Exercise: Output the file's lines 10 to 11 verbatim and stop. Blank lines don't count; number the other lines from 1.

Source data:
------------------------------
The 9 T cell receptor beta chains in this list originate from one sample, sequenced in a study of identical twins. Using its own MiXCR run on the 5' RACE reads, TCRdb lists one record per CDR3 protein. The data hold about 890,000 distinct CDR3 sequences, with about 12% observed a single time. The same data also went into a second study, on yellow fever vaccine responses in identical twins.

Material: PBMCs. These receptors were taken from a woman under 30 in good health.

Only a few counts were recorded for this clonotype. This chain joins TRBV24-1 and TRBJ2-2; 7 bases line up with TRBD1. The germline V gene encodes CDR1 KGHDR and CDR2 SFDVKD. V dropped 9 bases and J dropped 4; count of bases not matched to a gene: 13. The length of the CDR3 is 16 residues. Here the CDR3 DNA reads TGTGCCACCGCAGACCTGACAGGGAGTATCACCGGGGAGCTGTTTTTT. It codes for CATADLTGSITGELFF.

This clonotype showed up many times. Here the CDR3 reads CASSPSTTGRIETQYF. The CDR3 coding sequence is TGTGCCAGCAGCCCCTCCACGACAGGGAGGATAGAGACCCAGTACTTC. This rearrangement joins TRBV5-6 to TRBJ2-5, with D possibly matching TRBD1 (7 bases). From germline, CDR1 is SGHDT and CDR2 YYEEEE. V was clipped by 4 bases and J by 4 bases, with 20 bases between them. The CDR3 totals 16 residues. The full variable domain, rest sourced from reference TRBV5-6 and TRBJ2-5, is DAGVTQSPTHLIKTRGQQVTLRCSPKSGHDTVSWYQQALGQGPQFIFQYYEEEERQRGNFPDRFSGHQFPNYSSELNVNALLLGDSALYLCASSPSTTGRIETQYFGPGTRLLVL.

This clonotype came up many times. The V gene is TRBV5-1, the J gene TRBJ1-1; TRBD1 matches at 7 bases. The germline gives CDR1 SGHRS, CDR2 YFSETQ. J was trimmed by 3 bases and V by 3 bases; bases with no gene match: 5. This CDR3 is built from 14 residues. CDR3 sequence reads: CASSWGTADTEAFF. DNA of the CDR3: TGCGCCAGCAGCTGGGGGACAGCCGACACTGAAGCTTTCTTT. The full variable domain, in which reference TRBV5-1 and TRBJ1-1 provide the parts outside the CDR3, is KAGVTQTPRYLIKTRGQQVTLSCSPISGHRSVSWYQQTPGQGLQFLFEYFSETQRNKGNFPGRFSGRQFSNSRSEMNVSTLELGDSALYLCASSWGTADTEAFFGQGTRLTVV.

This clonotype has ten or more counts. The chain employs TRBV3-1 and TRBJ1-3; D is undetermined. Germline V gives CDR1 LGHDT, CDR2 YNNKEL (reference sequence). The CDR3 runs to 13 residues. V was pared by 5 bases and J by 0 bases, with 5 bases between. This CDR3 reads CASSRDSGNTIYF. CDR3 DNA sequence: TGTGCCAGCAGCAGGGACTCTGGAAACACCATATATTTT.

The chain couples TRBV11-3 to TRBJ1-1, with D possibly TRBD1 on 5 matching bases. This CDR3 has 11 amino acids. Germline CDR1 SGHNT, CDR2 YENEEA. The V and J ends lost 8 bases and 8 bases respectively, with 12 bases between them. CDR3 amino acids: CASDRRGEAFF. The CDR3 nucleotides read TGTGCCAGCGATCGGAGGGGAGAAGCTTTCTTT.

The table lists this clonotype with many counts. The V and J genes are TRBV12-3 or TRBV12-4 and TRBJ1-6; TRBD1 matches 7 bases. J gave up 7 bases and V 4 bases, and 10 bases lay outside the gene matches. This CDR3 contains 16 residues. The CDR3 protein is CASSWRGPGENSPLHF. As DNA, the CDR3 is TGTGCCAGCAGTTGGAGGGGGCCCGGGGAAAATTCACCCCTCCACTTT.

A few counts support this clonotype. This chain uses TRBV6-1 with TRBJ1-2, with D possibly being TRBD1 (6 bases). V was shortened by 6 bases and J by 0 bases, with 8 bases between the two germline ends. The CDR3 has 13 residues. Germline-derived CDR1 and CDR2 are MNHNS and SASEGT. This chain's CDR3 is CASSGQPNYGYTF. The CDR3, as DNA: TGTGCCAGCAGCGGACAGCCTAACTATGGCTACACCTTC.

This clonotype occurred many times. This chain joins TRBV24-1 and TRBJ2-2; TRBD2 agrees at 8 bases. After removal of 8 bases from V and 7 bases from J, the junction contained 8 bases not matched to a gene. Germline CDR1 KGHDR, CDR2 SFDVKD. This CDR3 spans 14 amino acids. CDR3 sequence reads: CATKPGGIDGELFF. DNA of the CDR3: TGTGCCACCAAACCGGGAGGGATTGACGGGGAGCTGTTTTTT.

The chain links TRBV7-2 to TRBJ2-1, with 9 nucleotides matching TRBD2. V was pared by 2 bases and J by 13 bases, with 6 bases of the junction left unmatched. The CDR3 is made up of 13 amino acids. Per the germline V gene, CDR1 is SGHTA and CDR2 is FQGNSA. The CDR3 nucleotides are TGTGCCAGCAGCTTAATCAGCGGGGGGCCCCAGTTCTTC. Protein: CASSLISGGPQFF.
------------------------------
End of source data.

This clonotype occurred many times. This chain joins TRBV24-1 and TRBJ2-2; TRBD2 agrees at 8 bases. After removal of 8 bases from V and 7 bases from J, the junction contained 8 bases not matched to a gene. Germline CDR1 KGHDR, CDR2 SFDVKD. This CDR3 spans 14 amino acids. CDR3 sequence reads: CATKPGGIDGELFF. DNA of the CDR3: TGTGCCACCAAACCGGGAGGGATTGACGGGGAGCTGTTTTTT.

The chain links TRBV7-2 to TRBJ2-1, with 9 nucleotides matching TRBD2. V was pared by 2 bases and J by 13 bases, with 6 bases of the junction left unmatched. The CDR3 is made up of 13 amino acids. Per the germline V gene, CDR1 is SGHTA and CDR2 is FQGNSA. The CDR3 nucleotides are TGTGCCAGCAGCTTAATCAGCGGGGGGCCCCAGTTCTTC. Protein: CASSLISGGPQFF.